I THINK we have just witnessed the death of the government machine.
It looked pretty ropey under Mrs May, with its strange inability (or reluctance) to make any progress on Brexit or even apply a sticking plaster to the ongoing disaster of our porous borders. Part of Team BoJo’s allure in the election was that they were going to take the opportunity of Brexit to recast the machine. Of course, things haven’t panned out that way. Firstly, Covid revealed how woefully incompetent the entire management of the health service is, and moved on to demonstrate the innumeracy of politicians, their advisers (that’s you, Sir Humphrey) and the media.
But the diet of the death toll (inflated and miscalculated, it now turns out) and lurid clips on social media created a cowed nation that decided that the entire staff of the NHS were heroes (and some, in the front line, were). Of course, the government and PM got away with it. Not least because no one else wanted the job (and Dominic Raab demonstrated that he was not up to it anyway).
Rather than end the lockdown, an allegedly libertarian, free-market government decided to splurge cash it didn’t have to part-nationalise the economy that it had broken – to be paid for by future taxpayers.
And then the master stroke. Those future taxpayers had their exams (and thus income potential) ruined. Needlessly.
From the moment schools were shut in March it was obvious that there would be an impact on exams. The potential solutions (other than ending or suspending the lockdown) were to move them online (which at least some universities managed), find lots of space for socially distanced exams (not hard given the availability of closed sports halls, government buildings, exhibition centres – plus of course the option of tents/marquees) or derive an exam result from previous work and teachers’ predictions. They went for the latter, which required developing a computer program to work it out. Yup, another government software solution – what could possibly go wrong?
I have some sympathy with the people trying to produce an algorithm. Presumably for A-level they had sight of the candidates’ GCSE results, the teacher-predicted grades and the complete history of teacher and school predictions compared with actual results. Given that, it should not have been difficult to build the public’s acceptance for the methodology. Had they had this discussion in April, if the public resisted there would have been time to implement one of the other options. And of course they could have made the point that the reason universities offer more places on the basis of predicted grades than they actually have is that many candidates don’t achieve their predictions (which rather implies that the predictions aren’t so hot).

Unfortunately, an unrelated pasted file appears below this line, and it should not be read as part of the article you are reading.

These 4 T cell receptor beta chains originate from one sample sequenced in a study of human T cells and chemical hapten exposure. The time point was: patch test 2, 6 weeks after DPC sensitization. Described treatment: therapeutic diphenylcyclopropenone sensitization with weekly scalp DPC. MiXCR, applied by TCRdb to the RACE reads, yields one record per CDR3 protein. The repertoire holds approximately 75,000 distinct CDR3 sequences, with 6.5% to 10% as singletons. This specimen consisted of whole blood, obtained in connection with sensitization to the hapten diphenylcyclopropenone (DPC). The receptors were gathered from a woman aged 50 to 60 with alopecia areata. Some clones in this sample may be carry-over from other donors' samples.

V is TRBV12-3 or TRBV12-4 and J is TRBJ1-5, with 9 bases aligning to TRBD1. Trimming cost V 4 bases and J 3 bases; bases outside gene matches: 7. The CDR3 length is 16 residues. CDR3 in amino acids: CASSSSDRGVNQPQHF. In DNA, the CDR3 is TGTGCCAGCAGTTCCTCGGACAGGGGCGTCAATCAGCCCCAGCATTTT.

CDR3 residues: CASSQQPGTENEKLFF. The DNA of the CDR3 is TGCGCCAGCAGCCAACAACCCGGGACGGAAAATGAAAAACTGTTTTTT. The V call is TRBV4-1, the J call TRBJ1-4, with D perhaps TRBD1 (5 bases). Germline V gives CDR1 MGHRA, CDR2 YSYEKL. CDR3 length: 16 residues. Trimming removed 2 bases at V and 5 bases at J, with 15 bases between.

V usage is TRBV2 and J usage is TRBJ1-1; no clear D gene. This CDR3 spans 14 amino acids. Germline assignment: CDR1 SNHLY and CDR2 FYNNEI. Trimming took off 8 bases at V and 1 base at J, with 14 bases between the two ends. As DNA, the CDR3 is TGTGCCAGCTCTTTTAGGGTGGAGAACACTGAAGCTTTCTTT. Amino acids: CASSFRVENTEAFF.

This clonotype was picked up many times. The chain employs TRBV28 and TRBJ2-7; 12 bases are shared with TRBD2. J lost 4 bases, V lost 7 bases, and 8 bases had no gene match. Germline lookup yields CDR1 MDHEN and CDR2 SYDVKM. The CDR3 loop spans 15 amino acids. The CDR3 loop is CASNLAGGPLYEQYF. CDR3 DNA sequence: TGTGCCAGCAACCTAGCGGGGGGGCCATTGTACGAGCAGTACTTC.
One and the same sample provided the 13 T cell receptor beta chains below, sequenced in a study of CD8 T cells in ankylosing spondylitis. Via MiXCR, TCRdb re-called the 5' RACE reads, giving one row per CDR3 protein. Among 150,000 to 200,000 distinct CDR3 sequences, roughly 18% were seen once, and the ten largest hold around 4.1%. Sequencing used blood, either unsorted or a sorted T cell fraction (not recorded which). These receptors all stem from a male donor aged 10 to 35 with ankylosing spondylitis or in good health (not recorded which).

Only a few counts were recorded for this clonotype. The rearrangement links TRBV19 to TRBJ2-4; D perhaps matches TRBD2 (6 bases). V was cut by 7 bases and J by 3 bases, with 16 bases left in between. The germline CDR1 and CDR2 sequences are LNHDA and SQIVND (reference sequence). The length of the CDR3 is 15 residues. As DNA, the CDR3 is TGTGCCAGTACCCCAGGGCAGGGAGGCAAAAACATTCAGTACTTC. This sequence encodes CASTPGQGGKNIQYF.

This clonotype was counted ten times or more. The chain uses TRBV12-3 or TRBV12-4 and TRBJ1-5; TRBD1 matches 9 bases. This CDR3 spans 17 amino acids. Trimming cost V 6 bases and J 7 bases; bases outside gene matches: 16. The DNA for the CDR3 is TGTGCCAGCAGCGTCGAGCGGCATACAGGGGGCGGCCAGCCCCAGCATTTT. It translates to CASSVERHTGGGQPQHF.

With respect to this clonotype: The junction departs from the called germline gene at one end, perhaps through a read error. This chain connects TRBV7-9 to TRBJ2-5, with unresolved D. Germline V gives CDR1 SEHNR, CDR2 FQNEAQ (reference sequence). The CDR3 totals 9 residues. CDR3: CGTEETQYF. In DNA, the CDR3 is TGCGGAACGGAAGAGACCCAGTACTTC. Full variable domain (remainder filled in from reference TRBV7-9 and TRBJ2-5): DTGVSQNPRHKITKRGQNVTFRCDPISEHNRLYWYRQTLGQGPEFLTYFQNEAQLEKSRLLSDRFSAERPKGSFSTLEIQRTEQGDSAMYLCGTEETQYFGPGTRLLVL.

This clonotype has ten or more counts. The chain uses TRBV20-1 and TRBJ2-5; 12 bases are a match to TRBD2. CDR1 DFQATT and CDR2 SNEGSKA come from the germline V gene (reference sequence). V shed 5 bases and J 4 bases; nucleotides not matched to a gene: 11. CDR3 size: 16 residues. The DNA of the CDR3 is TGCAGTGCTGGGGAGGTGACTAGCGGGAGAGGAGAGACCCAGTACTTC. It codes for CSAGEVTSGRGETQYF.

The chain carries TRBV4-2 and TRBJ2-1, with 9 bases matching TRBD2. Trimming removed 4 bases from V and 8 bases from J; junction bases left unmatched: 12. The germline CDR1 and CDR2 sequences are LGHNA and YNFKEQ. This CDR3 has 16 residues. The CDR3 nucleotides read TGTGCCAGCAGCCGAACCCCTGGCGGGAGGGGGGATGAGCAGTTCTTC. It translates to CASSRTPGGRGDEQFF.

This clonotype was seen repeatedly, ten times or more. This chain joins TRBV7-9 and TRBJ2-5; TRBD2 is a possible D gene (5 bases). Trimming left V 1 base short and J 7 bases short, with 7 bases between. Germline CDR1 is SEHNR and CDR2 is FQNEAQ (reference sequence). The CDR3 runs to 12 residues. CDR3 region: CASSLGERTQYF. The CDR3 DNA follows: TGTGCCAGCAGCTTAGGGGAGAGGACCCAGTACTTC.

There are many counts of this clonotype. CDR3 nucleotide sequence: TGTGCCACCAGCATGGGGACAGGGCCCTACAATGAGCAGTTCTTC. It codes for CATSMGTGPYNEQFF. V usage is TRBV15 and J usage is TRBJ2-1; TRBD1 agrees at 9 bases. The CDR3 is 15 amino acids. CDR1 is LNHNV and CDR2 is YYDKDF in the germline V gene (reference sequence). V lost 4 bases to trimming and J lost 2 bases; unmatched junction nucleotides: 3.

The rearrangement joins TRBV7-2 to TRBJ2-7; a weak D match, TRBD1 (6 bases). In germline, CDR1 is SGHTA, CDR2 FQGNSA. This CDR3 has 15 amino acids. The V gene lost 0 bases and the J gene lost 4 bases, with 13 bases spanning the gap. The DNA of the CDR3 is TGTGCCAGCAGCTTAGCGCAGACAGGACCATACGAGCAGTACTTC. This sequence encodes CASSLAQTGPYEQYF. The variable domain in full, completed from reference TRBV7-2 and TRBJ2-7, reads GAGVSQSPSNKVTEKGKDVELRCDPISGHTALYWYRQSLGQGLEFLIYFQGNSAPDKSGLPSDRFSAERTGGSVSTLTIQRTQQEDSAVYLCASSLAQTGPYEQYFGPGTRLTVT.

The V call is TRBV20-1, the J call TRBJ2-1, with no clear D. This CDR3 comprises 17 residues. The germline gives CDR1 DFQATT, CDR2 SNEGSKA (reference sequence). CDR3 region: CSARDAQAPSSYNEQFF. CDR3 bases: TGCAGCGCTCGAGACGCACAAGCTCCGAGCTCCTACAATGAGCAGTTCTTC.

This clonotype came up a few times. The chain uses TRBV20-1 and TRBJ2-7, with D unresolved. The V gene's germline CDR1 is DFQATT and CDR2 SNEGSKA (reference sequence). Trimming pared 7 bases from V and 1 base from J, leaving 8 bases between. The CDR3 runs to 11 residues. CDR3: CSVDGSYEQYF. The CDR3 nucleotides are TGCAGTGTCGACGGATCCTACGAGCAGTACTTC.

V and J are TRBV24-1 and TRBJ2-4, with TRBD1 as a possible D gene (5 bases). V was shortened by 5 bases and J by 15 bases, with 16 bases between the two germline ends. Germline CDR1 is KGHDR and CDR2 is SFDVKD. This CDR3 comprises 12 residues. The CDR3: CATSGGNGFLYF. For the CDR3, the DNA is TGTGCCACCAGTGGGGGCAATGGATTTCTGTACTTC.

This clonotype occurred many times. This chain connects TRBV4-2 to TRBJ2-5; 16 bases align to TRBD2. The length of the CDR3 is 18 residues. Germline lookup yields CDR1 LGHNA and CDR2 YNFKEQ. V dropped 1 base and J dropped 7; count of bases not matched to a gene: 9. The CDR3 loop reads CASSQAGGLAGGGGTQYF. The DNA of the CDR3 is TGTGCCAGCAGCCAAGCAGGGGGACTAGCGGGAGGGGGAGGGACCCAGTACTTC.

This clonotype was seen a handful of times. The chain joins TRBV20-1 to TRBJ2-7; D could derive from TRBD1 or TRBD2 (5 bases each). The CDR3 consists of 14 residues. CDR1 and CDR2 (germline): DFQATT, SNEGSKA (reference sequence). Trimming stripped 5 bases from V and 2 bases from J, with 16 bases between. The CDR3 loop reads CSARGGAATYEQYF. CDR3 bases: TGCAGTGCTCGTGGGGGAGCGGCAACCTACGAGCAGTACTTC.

But no. The government fell into the trap of believing that the man in Whitehall knows best. Now, through its ineptitude in communicating messages any more complicated than (the absurd) ‘Save the NHS’, it is on the receiving end of a blast from the generation whose future it has blighted – cheered on by the usual suspects in the BBC, the unions and the more sensible parts of the opposition. (And of course wee Nicola, but that’s another story.)
What’s the solution? Sackings all round? Perhaps, but finding a credible replacement for the hapless Williamson is unlikely. Fixing quangos seems to fall routinely into the purview of Dido Harding (one-time CEO of Talk Talk, current cure for Public Health England and prior to that the non-deliverer of Track and Trace).
We the voters have brought this on ourselves by consistently electing people whom we would not employ and then being surprised when they fail to transform soundbites into sound policy. The Prime Minister must realise that none of the school-leavers of 2020 is going to vote for him, nor are many of their parents or grandparents, unless this gets turned round before schools are due to open.
Harold Wilson said a week is a long time in politics. BoJo is about to demonstrate that five months is all it takes to go from hero to zero.